The United Nations (UN) has approved a declaration calling for a ban on human cloning for both reproductive and research purposes. The assembly's legal committee voted 71 to 35 in favour of the non-binding statement, backed by the Bush administration, with 43 abstentions. The declaration will now pass to the full 191-nation General Assembly. However, opponents of a total cloning ban - such as the UK, Belgium, Singapore and South Korea - have said that the move will have no effect on therapeutic cloning research already taking place in their countries.
All member nations of the UN were agreed on the terms of a treaty, first proposed in 2001, which would have banned reproductive cloning. However, member states were then divided between this, and the competing US-lead proposal that sought to ban cloning for all purposes. In December 2003, the UN's General Assembly agreed to postpone a vote on the two proposals for a year. But, when the vote came round in October 2004, the UN again failed to reach an agreement on how to internationally regulate human cloning. Korea then proposed a further year's delay, to give time for an international scientific conference to be held, and a study made of national laws and regulations governing cloning.
The vote on how to proceed was scheduled for Friday 19 November 2004, but before this date, Italy put forward a compromise proposition. It called on nations to 'prohibit any attempt at the creation of human life through cloning and any research intended to achieve that aim'. The US then abandoned the campaign for an all-encompassing ban, a decision described as a 'major setback' for President Bush, who had addressed the UN General Assembly directly in August, calling for a total ban. As the two sides were 'too divided' to gain enough support for a treaty in any form, the legal committee agreed instead to the non-binding draft declaration proposed by Italy.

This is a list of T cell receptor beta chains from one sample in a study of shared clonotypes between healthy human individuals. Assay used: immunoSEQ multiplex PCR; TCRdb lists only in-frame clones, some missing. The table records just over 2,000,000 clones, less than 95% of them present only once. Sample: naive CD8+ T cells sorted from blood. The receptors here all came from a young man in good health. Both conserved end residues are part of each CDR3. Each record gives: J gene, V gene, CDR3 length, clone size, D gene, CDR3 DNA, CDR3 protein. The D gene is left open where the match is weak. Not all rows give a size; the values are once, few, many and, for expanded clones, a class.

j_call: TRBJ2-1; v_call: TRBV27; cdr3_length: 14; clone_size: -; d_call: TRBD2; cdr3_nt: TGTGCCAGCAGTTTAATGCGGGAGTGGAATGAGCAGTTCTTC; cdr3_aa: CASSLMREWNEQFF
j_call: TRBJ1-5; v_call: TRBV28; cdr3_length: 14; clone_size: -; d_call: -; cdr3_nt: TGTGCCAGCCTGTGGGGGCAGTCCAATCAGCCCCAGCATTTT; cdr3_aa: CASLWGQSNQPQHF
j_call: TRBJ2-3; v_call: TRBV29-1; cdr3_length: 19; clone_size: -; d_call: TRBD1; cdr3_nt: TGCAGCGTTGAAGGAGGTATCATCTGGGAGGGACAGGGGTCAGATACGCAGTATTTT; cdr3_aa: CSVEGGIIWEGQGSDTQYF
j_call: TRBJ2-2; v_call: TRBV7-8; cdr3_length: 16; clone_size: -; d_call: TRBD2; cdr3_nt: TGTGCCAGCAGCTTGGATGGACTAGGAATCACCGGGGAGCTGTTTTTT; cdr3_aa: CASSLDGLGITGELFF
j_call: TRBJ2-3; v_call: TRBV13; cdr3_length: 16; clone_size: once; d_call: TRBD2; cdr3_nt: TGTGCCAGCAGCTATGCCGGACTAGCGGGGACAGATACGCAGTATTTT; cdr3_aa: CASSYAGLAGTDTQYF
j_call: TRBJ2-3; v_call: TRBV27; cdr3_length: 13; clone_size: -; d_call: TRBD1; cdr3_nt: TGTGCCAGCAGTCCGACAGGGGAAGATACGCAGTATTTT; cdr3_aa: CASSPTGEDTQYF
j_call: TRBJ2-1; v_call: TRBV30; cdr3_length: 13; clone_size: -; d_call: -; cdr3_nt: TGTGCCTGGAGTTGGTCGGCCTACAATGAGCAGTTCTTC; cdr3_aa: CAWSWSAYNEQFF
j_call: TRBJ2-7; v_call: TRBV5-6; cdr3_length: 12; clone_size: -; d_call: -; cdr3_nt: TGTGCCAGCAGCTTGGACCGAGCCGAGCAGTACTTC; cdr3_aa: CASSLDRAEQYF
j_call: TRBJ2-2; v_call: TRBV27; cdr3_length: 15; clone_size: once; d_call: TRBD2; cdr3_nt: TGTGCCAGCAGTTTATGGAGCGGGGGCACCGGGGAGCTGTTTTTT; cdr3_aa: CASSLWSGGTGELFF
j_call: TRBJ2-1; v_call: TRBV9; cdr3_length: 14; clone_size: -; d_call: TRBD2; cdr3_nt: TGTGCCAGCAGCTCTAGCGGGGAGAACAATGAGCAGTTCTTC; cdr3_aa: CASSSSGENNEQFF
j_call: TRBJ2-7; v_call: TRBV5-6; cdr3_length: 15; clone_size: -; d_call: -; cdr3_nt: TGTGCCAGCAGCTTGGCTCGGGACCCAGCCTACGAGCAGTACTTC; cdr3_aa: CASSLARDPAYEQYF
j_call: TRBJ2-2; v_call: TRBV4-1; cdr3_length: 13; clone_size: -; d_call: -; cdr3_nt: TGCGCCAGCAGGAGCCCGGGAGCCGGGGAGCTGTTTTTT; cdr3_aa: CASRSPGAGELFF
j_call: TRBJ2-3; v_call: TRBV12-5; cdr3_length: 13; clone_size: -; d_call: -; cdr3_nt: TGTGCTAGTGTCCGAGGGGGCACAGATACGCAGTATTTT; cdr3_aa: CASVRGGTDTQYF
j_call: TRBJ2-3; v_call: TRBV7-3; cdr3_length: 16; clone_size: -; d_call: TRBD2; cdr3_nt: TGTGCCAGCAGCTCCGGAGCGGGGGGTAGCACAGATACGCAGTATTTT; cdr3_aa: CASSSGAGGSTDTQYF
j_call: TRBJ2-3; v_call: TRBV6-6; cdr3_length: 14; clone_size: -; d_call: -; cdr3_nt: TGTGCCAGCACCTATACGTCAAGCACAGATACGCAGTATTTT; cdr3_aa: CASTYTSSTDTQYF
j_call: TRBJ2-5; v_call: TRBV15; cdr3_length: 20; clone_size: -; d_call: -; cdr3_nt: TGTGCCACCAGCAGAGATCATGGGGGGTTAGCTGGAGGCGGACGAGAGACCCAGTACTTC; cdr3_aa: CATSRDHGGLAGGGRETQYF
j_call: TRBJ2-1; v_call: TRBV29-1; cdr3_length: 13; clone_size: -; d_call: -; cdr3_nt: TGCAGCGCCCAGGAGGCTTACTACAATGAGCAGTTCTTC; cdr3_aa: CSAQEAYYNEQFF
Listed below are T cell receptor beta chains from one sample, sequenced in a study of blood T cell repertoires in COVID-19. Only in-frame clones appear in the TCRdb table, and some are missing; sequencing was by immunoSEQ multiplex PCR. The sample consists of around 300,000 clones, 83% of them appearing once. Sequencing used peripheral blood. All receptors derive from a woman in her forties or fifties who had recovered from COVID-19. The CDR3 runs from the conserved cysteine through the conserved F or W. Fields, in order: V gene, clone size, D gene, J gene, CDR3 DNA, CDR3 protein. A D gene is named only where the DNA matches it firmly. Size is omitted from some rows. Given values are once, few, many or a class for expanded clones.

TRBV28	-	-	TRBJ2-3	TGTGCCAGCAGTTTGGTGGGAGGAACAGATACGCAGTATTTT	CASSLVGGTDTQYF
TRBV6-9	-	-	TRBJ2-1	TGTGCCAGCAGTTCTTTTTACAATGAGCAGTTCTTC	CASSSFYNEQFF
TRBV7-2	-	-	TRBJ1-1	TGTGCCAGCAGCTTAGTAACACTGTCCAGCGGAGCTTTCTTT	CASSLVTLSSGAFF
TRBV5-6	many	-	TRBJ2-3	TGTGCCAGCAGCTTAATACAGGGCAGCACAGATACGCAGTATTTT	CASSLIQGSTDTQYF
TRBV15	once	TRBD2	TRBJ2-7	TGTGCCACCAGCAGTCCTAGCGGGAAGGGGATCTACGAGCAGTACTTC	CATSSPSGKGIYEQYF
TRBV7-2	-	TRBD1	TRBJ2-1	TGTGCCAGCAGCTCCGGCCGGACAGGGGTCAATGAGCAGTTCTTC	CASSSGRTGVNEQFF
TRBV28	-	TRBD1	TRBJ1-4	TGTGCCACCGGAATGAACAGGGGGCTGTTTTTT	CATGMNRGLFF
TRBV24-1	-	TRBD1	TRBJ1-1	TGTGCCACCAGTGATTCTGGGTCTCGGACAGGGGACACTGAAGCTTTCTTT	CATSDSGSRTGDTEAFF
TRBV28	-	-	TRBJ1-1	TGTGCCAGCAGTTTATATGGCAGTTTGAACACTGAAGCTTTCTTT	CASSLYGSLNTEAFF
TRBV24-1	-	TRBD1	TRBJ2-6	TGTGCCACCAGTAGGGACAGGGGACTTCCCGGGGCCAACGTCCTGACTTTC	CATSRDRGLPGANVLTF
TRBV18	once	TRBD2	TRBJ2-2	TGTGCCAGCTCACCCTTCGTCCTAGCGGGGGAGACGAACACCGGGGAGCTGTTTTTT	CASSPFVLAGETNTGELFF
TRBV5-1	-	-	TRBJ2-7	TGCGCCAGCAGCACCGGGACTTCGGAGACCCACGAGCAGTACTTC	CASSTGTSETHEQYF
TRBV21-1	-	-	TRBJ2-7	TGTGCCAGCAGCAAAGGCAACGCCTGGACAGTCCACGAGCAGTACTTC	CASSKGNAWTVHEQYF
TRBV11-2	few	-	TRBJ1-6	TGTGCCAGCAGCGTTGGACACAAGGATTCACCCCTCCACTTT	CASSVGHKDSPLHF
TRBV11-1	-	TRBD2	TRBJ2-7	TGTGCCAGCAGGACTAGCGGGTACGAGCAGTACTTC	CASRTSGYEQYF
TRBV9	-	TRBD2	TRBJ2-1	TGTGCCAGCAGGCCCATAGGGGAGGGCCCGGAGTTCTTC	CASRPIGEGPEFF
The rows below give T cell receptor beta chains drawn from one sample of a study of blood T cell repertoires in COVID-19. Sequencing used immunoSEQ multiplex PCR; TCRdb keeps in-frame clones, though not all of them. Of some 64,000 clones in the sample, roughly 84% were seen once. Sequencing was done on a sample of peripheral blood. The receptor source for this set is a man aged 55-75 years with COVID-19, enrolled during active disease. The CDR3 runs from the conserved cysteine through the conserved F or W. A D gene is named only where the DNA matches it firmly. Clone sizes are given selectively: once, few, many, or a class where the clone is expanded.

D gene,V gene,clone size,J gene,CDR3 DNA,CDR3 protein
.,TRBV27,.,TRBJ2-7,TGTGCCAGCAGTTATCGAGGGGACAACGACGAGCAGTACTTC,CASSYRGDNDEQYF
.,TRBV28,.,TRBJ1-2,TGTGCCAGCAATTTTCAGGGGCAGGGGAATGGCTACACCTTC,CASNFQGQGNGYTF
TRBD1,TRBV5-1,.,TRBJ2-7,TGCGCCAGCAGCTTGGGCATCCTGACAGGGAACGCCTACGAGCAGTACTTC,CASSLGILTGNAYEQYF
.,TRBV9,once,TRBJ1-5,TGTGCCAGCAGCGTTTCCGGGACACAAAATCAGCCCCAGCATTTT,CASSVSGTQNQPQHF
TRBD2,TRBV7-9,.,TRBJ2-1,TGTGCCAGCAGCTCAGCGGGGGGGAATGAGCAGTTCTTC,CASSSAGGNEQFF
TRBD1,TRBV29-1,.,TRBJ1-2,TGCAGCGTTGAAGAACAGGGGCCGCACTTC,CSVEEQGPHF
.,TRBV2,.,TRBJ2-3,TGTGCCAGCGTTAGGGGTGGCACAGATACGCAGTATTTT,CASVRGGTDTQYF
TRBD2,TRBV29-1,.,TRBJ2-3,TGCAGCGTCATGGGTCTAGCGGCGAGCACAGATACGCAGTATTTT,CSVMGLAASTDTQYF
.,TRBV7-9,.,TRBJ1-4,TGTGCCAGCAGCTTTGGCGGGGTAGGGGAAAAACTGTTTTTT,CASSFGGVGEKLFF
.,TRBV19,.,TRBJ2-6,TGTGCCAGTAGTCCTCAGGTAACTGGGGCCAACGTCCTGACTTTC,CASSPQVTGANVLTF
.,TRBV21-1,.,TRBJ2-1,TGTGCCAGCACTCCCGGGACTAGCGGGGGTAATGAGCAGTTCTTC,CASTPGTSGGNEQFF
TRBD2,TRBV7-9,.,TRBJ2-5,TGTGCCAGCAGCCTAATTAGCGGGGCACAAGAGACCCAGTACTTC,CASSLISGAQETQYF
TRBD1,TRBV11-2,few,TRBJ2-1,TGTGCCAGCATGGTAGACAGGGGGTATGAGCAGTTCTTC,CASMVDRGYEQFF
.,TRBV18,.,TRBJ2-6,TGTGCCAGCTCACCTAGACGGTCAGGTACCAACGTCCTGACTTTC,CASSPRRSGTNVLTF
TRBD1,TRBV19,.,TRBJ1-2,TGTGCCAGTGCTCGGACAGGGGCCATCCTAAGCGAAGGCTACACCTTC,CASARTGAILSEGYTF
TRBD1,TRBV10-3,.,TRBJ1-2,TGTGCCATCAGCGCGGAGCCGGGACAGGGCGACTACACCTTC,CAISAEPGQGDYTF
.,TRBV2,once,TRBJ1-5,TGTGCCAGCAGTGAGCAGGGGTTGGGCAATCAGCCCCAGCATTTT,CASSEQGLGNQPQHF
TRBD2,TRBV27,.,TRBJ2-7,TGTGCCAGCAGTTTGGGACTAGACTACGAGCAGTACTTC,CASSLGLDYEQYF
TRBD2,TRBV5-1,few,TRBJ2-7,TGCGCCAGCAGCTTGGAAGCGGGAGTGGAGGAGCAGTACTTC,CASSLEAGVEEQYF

The benefit of the Italian text meant that the UN had seemingly reached a position on reproductive cloning, while allowing individual countries to regulate cloning according to how they define the 'creation of human life'. However, Honduras then put forward a longer proposal, urging member states 'to prohibit all forms of human cloning inasmuch as they are incompatible with human dignity and the protection of human life'. This text was adopted by the legal committee last week.
A coalition of pro-life US groups called the adoption of the test 'a significant step forward in advancing respect for human life', adding that cloning opponents 'look forward to member states fulfilling their international obligations'. However, Britain's UN ambassador, Emyr Jones Parry, called the declaration 'a weak, non-binding political statement', and pointed out that 'the number of states that failed to support it is greater than the number that backed it'. He said that the UN had lost the opportunity to ban 'the abhorrent prospect of reproductive cloning', because of 'the intransigence of states whose action serves only to hold back medical research'.
South Korea's representative said that 'human life means different things to different cultures and religions', and that it should be up to individual member states to decide their own laws on therapeutic cloning. Kim Heon-joo, head of the country's Ministry of Health and Welfare, said that South Korea will continue to allow embryo cloning research, even when the statement is adopted by the General Assembly.